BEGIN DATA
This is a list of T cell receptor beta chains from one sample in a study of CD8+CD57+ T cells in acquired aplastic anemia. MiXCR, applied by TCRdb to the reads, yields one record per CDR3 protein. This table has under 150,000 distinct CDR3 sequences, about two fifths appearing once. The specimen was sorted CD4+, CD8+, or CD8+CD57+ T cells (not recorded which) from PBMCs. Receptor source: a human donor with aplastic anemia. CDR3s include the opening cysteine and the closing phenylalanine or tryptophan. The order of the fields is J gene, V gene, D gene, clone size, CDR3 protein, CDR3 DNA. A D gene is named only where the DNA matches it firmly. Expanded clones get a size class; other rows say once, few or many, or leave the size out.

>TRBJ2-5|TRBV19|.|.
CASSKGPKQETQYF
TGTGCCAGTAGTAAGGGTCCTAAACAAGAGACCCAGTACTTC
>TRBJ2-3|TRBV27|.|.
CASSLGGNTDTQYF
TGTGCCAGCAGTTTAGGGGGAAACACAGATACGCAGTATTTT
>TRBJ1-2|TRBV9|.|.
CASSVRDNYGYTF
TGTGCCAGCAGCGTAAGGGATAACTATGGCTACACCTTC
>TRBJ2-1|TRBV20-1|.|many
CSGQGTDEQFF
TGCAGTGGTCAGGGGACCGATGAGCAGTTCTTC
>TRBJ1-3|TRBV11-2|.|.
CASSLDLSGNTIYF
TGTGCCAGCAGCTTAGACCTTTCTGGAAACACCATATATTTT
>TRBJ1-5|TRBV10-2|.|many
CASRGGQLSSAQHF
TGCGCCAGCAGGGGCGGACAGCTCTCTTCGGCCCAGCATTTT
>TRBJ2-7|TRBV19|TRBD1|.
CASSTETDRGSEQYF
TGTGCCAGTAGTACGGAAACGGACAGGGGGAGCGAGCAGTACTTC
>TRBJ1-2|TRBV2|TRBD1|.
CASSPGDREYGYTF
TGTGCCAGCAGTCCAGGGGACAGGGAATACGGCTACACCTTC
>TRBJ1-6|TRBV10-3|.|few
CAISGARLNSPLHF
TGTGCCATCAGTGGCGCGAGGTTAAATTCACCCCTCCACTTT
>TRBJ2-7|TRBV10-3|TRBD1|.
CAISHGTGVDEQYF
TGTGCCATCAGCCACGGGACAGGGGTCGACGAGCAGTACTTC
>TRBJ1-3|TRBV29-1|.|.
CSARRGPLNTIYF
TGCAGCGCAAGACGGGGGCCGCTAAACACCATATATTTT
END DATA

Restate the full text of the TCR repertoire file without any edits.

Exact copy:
This is a list of T cell receptor beta chains from one sample in a study of CD8+CD57+ T cells in acquired aplastic anemia. MiXCR, applied by TCRdb to the reads, yields one record per CDR3 protein. This table has under 150,000 distinct CDR3 sequences, about two fifths appearing once. The specimen was sorted CD4+, CD8+, or CD8+CD57+ T cells (not recorded which) from PBMCs. Receptor source: a human donor with aplastic anemia. CDR3s include the opening cysteine and the closing phenylalanine or tryptophan. The order of the fields is J gene, V gene, D gene, clone size, CDR3 protein, CDR3 DNA. A D gene is named only where the DNA matches it firmly. Expanded clones get a size class; other rows say once, few or many, or leave the size out.

>TRBJ2-5|TRBV19|.|.
CASSKGPKQETQYF
TGTGCCAGTAGTAAGGGTCCTAAACAAGAGACCCAGTACTTC
>TRBJ2-3|TRBV27|.|.
CASSLGGNTDTQYF
TGTGCCAGCAGTTTAGGGGGAAACACAGATACGCAGTATTTT
>TRBJ1-2|TRBV9|.|.
CASSVRDNYGYTF
TGTGCCAGCAGCGTAAGGGATAACTATGGCTACACCTTC
>TRBJ2-1|TRBV20-1|.|many
CSGQGTDEQFF
TGCAGTGGTCAGGGGACCGATGAGCAGTTCTTC
>TRBJ1-3|TRBV11-2|.|.
CASSLDLSGNTIYF
TGTGCCAGCAGCTTAGACCTTTCTGGAAACACCATATATTTT
>TRBJ1-5|TRBV10-2|.|many
CASRGGQLSSAQHF
TGCGCCAGCAGGGGCGGACAGCTCTCTTCGGCCCAGCATTTT
>TRBJ2-7|TRBV19|TRBD1|.
CASSTETDRGSEQYF
TGTGCCAGTAGTACGGAAACGGACAGGGGGAGCGAGCAGTACTTC
>TRBJ1-2|TRBV2|TRBD1|.
CASSPGDREYGYTF
TGTGCCAGCAGTCCAGGGGACAGGGAATACGGCTACACCTTC
>TRBJ1-6|TRBV10-3|.|few
CAISGARLNSPLHF
TGTGCCATCAGTGGCGCGAGGTTAAATTCACCCCTCCACTTT
>TRBJ2-7|TRBV10-3|TRBD1|.
CAISHGTGVDEQYF
TGTGCCATCAGCCACGGGACAGGGGTCGACGAGCAGTACTTC
>TRBJ1-3|TRBV29-1|.|.
CSARRGPLNTIYF
TGCAGCGCAAGACGGGGGCCGCTAAACACCATATATTTT